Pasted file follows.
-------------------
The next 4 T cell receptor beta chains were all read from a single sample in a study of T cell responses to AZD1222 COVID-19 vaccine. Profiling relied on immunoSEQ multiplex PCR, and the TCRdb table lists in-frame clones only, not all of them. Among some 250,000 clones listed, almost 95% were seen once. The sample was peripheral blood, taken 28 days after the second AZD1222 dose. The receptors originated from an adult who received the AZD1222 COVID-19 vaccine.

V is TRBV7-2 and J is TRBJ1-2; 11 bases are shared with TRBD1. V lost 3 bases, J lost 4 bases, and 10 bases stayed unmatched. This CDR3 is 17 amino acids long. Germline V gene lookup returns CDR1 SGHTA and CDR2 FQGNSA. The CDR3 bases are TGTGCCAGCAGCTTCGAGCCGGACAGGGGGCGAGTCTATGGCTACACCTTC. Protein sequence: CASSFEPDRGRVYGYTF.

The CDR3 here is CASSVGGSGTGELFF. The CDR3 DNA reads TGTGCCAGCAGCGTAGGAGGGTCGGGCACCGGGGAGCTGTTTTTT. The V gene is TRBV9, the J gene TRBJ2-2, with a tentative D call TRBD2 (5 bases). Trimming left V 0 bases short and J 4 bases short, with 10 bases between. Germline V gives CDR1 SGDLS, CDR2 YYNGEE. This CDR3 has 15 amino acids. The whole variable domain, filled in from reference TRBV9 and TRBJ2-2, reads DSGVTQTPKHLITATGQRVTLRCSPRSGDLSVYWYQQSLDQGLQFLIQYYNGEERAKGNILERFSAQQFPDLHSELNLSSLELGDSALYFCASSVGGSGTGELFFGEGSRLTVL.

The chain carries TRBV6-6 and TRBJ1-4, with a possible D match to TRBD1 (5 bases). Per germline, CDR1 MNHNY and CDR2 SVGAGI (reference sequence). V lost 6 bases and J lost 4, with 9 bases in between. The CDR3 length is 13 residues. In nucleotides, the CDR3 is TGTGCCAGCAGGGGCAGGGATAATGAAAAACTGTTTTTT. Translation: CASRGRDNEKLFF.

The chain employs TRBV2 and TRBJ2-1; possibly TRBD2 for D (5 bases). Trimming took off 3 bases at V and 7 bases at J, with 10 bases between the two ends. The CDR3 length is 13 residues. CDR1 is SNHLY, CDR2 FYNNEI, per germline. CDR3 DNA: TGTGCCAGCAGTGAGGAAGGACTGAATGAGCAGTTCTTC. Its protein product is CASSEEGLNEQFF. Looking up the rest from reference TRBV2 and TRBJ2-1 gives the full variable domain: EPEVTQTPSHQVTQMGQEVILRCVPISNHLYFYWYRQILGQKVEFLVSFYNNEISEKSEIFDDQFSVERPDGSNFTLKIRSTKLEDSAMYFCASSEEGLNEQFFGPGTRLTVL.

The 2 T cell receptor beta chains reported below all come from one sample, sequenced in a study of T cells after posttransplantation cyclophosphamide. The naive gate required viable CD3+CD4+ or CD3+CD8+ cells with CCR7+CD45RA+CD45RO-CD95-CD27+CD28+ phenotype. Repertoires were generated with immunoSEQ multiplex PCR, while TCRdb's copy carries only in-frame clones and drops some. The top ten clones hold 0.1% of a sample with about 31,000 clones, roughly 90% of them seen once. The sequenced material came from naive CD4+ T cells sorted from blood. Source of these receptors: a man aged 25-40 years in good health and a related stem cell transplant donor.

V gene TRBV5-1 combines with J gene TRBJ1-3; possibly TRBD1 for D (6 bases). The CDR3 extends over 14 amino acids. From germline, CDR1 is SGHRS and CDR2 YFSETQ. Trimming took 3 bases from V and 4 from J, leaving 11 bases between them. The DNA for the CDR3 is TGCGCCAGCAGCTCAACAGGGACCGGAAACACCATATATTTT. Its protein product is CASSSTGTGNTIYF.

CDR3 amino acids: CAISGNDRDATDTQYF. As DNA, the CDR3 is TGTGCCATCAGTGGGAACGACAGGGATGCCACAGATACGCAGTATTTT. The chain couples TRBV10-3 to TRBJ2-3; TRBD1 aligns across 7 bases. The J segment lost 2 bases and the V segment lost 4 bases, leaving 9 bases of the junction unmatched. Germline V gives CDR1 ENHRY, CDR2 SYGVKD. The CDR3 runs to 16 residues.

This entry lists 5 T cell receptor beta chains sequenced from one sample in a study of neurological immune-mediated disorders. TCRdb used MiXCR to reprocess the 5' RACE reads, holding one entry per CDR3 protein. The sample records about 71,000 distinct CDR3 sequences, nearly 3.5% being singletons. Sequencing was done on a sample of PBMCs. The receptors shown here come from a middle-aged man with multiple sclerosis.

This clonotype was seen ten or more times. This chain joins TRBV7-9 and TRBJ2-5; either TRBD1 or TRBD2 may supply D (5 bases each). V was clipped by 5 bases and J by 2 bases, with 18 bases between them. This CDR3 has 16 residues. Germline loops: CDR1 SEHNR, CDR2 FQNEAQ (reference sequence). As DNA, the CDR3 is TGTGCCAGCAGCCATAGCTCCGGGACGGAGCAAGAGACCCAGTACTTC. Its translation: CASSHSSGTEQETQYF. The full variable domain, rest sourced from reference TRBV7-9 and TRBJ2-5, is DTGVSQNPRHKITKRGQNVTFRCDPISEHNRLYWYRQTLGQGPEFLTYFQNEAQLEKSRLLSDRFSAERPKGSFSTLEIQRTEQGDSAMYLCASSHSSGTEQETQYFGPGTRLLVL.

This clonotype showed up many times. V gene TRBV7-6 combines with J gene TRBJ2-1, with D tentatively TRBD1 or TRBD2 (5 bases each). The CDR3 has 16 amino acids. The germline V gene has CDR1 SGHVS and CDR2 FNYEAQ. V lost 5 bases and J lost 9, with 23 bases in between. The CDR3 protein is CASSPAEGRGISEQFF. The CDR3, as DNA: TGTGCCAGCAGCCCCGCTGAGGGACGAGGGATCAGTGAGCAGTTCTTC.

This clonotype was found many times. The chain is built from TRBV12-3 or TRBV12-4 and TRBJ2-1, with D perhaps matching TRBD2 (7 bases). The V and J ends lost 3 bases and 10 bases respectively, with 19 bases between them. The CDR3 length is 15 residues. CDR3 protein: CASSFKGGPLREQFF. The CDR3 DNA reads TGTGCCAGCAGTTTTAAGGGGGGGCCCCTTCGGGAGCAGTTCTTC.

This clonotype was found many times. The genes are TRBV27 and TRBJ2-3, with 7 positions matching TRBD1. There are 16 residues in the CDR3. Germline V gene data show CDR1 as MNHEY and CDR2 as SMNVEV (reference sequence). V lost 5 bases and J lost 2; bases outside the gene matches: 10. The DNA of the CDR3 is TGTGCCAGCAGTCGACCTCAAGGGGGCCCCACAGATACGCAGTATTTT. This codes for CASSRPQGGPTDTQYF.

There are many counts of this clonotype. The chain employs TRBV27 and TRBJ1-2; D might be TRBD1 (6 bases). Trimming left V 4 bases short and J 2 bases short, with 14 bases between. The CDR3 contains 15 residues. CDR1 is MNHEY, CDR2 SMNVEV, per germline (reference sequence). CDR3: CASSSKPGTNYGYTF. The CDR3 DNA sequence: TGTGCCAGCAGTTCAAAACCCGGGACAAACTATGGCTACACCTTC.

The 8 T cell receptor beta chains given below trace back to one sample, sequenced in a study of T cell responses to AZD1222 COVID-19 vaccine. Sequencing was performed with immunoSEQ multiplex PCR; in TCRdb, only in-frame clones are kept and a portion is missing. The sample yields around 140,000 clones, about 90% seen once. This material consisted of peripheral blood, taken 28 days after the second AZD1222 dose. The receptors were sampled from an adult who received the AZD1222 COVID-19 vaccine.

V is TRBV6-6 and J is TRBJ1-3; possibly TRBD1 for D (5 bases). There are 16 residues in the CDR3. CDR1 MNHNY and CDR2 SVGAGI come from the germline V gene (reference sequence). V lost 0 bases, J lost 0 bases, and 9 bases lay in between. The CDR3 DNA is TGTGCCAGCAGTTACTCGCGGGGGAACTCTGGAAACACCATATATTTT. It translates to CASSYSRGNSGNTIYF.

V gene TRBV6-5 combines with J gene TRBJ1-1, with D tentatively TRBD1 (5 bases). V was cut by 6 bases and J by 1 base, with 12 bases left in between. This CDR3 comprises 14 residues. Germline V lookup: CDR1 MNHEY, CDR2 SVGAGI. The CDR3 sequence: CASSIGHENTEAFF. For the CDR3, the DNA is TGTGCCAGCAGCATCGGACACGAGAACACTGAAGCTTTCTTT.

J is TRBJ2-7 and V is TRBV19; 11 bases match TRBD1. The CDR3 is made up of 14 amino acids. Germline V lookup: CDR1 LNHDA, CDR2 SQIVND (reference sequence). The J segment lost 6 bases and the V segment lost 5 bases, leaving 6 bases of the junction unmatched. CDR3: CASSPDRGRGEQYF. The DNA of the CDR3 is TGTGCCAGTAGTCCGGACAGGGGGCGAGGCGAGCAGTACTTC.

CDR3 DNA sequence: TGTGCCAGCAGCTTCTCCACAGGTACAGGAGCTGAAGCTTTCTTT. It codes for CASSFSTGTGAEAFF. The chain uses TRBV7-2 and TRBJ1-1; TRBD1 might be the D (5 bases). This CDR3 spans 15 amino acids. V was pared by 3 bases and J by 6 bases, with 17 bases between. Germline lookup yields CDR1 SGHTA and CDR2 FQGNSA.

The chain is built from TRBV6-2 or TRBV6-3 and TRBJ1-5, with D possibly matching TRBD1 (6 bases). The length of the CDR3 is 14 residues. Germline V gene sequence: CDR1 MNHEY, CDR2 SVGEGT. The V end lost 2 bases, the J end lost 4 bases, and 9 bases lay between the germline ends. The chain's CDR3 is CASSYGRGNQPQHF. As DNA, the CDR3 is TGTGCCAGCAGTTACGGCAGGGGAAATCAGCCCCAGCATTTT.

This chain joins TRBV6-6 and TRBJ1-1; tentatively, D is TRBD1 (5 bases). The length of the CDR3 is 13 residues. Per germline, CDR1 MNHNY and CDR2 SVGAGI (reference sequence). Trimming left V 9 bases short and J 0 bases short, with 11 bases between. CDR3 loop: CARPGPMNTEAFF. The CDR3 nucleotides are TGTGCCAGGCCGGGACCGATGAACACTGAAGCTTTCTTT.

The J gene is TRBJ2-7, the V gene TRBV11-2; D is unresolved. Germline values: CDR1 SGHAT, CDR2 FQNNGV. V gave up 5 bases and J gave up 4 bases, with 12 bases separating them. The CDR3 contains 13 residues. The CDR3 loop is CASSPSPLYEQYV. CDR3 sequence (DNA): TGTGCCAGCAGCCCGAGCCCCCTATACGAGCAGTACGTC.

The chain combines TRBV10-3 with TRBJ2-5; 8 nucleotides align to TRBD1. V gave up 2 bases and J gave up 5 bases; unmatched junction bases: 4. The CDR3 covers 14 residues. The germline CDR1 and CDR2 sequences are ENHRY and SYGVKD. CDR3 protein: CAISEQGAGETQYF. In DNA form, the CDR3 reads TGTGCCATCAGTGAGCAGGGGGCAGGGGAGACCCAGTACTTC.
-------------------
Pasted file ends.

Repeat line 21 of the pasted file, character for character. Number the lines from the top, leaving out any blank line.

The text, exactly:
This chain joins TRBV6-6 and TRBJ1-1; tentatively, D is TRBD1 (5 bases). The length of the CDR3 is 13 residues. Per germline, CDR1 MNHNY and CDR2 SVGAGI (reference sequence). Trimming left V 9 bases short and J 0 bases short, with 11 bases between. CDR3 loop: CARPGPMNTEAFF. The CDR3 nucleotides are TGTGCCAGGCCGGGACCGATGAACACTGAAGCTTTCTTT.